India is one of the few countries in the world where women’s work participation rates have fallen sharply — from 29 per cent in 2004-5 to 22 per cent in 2011-12 and to 17 per cent in 2017-18. Both the NDA and UPA governments have found themselves in a hot seat trying to defend economic policies that may have pushed women out of the workforce. Trying to explain whether women are choosing to focus on domestic responsibilities or whether they are pushed out of the workforce has become a minor industry among economists.
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Strangely, the one explanation we have not looked at is whether the declining quality of economic statistics may account for this trend. Our pride in the statistical system built by PC Mahalanobis is so great that we find it unimaginable that it could fail to provide us with reliable employment data. However, as challenges to economic statistics have begun to emerge in such diverse areas as GDP data and consumption expenditure, perhaps it is time to consider the unimaginable. Is the decline in women’s labour force participation real or is it a function of the way in which employment data are collected?
The anatomy of the decline in women’s work participation rates shows that it is driven by rural women. In the prime working age group (25-59), urban women’s worker to population ratios (WPR) fell from 28 per cent to 25 per cent between 2004-5 and 2011-12, stagnating at 24 per cent in 2017-18. However, compared to these modest changes, rural women’s WPR declined sharply from 58 per cent to 48 per cent and to 32 per cent over the same period. Among rural women, the largest decline seems to have taken place in women categorised as unpaid family helpers — from 28 per cent in 2004-5 to 12 per cent in 2017-18. This alone accounts for more than half of the decline in women’s WPR. The remaining is largely due to a drop of about 9 percentage points in casual labour. In contrast, women counted as focusing solely on domestic duties increased from 21 per cent to 45 per cent.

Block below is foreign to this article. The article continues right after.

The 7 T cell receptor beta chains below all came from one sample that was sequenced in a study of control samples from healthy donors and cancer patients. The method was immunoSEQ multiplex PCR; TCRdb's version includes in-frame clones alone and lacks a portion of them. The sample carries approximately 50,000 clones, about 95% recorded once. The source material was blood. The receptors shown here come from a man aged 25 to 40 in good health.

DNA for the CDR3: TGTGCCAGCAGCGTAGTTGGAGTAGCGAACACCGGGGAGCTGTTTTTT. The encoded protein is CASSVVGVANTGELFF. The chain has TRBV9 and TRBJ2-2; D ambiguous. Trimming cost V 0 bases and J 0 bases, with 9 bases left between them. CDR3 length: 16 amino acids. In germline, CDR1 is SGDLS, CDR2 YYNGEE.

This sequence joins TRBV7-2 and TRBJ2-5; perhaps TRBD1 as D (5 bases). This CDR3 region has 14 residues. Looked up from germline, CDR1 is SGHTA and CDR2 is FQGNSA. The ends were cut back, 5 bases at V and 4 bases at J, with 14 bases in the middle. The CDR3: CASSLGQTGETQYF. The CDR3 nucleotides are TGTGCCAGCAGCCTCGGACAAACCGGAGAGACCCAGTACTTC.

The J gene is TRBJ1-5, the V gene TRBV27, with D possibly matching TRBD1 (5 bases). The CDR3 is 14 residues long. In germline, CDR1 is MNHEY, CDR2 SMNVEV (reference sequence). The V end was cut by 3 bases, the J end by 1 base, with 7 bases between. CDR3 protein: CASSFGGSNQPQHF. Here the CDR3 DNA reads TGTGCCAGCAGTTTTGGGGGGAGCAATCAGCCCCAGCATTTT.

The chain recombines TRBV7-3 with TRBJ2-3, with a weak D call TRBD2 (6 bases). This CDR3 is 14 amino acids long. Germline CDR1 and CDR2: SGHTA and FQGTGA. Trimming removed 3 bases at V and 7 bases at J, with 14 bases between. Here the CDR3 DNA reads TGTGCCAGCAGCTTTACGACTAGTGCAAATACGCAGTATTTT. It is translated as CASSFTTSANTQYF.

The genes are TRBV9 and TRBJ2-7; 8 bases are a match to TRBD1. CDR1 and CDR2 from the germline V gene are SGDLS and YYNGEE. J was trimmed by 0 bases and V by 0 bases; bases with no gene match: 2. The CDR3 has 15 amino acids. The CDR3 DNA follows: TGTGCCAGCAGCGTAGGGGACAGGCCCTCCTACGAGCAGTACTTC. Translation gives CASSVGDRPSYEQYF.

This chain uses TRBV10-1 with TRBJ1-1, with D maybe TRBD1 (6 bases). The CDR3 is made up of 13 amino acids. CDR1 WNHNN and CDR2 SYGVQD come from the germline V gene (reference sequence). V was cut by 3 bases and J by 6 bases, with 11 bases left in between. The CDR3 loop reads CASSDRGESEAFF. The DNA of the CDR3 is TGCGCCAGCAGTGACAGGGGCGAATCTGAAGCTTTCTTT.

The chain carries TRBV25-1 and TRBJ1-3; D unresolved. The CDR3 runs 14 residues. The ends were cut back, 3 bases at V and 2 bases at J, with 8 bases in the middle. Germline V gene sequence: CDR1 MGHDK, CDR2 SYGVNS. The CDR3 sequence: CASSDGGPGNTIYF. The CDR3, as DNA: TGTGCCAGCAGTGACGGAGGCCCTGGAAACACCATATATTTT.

How do we explain this massive change? Rather than assuming a sudden transformation that has turned Indian women into housewives or an economic catastrophe that has pushed women out of the labour force, let us consider the unthinkable — it is the change in our statistical systems that drives these results. The questionnaires through which the National Statistical Office (NSO) collects employment data have not changed, but the statistical workforce has, and the surveys that performed reasonably well in the hands of seasoned interviewers are too complex for poorly trained contract data collectors.
The National Sample Surveys (NSS) do not have a script that the interviewer reads out. They have schedules that must be completed. The interviewer is trained in concepts to be investigated and then left to fill the schedules to the best of his or her ability. Picture questioning a rural woman, busy juggling chapatis and a baby, “what was your primary activity over the last year? Is there another activity that you did for at least 30 days?” She thinks for a moment and says, “well, I looked after this baby and I cooked and had to take care of my mother-in-law when she was sick for a month”. Had the interviewer bothered to probe, she might have said and I also took care of a cow and sent my son to sell the milk and worked in my neighbour’s field. An experienced, well-trained investigator may know how to probe for this. However, with shortage of funds and trained personnel, the NSS increasingly relies on contract investigators hired for short periods, who lack these skills.